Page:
Thousands upon thousands (no one knows exactly how many!) of people woke up yesterday morning to discover they were Canadian!
The above YouTube was put out by the Canadian government to let people in on this phenomenon. You have to admire a government that's so down with the times!
If you have a moment, watch it. It's very adorable and shows a man who goes to sleep in a boring room, but wakes in a very red-and-white room that's decorated with all manner of Canadian paraphernalia. The man is greeted by a friendly hockey player (who may still have all his teeth!) and a friendly mountie. By the way, this man is not representative of the kind of good looks you can expect to find in Canada!
The upshot is that many people who lost or were not even granted their Canadian citizenship (Canadians who took out American citizenship between 1948-1977, border babies*, a group of Mennonites who moved to Mexico for a 3 or 4 decades, war brides, and more) have all been welcomed back into the big red Maple Leaf fold.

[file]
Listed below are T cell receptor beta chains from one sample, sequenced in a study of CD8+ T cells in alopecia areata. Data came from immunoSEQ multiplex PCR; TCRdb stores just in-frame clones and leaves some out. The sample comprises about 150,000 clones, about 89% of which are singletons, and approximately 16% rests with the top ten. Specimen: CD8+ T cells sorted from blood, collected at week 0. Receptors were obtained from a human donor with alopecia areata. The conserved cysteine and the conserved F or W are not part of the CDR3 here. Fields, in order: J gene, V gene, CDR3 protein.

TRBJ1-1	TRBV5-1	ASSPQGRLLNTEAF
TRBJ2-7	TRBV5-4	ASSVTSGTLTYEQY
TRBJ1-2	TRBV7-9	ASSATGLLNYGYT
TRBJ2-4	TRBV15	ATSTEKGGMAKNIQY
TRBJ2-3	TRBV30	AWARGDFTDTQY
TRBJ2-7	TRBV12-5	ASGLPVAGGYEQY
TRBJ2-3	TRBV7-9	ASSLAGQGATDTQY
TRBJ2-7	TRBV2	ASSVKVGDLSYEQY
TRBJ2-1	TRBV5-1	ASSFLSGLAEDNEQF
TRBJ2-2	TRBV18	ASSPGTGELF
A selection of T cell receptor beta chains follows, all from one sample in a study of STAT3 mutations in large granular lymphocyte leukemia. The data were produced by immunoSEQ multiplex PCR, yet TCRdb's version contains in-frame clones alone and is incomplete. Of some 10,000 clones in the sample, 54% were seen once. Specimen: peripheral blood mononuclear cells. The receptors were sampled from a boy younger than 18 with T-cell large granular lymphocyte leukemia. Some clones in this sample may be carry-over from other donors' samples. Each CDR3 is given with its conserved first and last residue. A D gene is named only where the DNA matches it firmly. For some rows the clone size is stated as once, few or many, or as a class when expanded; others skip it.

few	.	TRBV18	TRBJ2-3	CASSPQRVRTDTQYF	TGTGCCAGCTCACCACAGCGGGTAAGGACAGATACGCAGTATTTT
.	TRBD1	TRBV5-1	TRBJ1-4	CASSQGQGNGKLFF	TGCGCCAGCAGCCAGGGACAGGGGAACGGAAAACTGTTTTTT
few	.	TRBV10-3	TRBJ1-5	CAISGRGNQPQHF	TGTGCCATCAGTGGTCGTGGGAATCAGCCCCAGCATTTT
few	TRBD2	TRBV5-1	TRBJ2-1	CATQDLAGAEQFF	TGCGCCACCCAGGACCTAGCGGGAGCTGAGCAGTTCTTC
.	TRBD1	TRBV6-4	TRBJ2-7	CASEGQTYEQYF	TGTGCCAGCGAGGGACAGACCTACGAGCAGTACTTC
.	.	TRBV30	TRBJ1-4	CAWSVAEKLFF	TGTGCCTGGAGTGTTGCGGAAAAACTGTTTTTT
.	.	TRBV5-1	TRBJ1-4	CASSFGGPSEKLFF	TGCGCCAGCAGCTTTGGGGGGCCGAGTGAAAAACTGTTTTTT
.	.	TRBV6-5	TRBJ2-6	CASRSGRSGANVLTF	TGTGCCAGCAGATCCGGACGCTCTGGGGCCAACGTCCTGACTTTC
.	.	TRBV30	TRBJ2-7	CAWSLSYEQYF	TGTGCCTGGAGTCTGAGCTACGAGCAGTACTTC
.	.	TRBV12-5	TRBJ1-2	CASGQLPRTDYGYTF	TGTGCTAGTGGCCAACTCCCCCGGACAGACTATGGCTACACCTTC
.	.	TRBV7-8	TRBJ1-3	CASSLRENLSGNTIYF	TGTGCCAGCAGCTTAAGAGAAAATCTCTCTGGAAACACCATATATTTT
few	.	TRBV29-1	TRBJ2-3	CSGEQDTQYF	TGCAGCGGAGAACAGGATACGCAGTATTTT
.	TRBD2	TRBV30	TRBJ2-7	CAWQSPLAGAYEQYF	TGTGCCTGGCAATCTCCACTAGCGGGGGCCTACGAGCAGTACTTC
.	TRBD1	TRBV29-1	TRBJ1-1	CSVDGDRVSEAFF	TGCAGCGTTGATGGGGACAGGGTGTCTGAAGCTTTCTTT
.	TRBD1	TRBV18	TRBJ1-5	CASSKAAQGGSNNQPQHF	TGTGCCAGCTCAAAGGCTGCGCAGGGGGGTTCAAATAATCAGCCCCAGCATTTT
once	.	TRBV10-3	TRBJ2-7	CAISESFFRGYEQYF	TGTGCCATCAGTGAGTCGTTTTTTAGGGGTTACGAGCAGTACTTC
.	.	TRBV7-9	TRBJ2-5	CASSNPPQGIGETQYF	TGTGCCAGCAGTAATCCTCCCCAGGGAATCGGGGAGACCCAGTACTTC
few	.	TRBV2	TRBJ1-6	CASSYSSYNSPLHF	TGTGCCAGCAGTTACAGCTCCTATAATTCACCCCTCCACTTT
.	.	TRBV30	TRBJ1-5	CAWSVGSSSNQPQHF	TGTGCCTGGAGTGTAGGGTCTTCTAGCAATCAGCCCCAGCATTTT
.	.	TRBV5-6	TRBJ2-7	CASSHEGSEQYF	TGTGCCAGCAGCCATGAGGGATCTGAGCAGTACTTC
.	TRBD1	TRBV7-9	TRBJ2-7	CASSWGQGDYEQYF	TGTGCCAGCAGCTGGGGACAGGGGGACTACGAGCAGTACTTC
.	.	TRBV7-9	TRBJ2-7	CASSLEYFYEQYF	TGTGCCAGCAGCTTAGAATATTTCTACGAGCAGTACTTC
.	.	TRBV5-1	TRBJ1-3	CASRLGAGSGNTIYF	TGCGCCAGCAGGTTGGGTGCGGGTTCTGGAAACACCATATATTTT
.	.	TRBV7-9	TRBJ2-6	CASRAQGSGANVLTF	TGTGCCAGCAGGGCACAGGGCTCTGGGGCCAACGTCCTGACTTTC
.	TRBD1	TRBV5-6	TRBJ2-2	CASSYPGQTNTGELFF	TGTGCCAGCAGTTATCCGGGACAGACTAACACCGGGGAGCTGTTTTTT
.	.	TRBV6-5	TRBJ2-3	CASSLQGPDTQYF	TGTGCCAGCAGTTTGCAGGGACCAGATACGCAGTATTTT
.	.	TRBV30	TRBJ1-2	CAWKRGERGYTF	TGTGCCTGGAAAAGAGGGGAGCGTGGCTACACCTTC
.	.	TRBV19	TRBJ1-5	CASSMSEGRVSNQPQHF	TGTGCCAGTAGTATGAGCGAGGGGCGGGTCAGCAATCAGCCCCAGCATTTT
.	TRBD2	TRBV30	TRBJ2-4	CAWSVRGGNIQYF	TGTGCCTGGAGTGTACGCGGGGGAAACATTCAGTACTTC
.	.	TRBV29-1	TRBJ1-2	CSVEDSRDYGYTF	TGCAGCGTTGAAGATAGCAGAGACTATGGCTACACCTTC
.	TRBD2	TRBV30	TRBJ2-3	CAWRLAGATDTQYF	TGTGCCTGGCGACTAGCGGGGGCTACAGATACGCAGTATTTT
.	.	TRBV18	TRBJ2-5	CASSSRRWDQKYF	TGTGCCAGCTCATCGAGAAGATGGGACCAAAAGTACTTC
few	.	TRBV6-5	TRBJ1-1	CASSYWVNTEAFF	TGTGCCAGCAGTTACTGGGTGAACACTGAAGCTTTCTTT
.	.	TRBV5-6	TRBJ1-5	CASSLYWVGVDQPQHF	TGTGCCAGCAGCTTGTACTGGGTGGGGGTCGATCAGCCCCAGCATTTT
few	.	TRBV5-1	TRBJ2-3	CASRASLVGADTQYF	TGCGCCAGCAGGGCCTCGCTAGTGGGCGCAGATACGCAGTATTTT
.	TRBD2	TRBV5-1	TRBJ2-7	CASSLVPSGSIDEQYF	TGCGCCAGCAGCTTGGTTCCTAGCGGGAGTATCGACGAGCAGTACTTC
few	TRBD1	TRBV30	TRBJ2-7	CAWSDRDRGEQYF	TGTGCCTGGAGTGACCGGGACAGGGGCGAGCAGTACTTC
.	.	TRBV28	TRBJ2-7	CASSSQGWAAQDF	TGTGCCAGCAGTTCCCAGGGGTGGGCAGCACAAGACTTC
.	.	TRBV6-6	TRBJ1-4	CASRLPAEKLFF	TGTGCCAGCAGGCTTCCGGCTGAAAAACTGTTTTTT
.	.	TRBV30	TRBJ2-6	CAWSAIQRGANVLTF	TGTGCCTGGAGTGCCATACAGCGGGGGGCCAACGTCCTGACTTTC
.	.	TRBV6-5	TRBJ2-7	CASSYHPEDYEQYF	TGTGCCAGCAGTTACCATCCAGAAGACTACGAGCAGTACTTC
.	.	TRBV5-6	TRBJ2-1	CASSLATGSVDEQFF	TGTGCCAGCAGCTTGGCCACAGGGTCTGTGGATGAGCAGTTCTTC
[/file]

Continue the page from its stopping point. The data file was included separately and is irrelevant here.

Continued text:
*Trivia (and you know how I love my trivia): What are border babies?
The answer is at the bottom of this post.
How does this new bit of legislature affect my little family? My grandchildren (who I hope will not be born for a LONG LONG time!) will not be Canadian. Sigh. Up until today, my children's children would automatically have been Canadian. Now, only the first generation born abroad are given Canadian citizenship. Unless, of course, I do something DRASTIC and CRAZY like kidnap my labouring daughter-in-law (and I hope not to have any of these for a LONG LONG time!) and speed north to a hospital in Vancouver, British Columbia. Given my poor sense of direction, this is unlikely to happen!
For more details and to find out if you have turned Canuck without realizing it, go to Citizenship and Immigration Canada's website.
*Answer to trivia question:
Border babies were born between January 1, 1947, and February 14, 1977, to one or two Canadian parents in an American hospital because it was closer to their home than the hospital in the nearest Canadian town. Aside from the short time spent in the hospital at birth, most border babies have lived all or most of their lives in Canada. (from the CIC website)